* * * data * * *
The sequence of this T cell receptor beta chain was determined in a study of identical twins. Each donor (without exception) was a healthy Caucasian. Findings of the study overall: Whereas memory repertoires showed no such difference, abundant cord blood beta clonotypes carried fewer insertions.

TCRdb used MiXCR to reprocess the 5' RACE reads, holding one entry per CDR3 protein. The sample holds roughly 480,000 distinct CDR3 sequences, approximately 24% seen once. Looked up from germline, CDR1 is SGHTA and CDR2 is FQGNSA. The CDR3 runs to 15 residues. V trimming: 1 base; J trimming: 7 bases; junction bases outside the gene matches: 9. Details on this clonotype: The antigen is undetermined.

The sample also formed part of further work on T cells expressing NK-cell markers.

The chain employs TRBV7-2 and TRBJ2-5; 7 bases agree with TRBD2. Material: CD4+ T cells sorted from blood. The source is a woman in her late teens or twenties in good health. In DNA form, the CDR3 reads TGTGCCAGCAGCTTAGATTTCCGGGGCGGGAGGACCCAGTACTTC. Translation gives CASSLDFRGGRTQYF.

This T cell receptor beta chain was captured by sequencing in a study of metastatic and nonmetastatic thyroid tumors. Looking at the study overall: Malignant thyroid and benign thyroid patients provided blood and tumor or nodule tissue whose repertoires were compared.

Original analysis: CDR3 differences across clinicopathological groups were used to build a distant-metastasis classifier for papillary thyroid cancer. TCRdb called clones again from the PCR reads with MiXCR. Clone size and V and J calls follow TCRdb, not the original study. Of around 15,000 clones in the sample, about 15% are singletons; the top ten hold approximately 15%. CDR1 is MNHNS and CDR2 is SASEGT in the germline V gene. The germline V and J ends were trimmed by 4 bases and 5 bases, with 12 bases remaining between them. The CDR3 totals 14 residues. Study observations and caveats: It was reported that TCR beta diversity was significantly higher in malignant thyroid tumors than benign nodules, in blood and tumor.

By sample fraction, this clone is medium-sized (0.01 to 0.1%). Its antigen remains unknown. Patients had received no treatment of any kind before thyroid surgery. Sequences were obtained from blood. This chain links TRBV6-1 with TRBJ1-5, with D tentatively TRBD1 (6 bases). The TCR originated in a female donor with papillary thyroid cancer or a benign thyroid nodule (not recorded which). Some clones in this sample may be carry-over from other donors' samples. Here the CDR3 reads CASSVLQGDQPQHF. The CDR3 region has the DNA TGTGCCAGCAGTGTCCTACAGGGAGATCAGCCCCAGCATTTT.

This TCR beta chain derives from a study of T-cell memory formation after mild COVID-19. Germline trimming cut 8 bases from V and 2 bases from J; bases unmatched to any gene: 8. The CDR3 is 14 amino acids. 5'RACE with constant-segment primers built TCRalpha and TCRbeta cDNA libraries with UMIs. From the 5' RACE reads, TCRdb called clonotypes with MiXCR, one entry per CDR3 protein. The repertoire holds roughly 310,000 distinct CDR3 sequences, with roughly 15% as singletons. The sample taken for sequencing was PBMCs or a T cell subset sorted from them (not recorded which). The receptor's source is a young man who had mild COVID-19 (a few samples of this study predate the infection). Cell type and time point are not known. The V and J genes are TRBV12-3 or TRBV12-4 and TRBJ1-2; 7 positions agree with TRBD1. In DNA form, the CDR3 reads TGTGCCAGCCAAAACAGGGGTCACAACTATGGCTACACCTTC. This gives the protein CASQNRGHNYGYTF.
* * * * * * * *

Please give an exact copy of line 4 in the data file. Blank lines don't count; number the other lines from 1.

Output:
The chain employs TRBV7-2 and TRBJ2-5; 7 bases agree with TRBD2. Material: CD4+ T cells sorted from blood. The source is a woman in her late teens or twenties in good health. In DNA form, the CDR3 reads TGTGCCAGCAGCTTAGATTTCCGGGGCGGGAGGACCCAGTACTTC. Translation gives CASSLDFRGGRTQYF.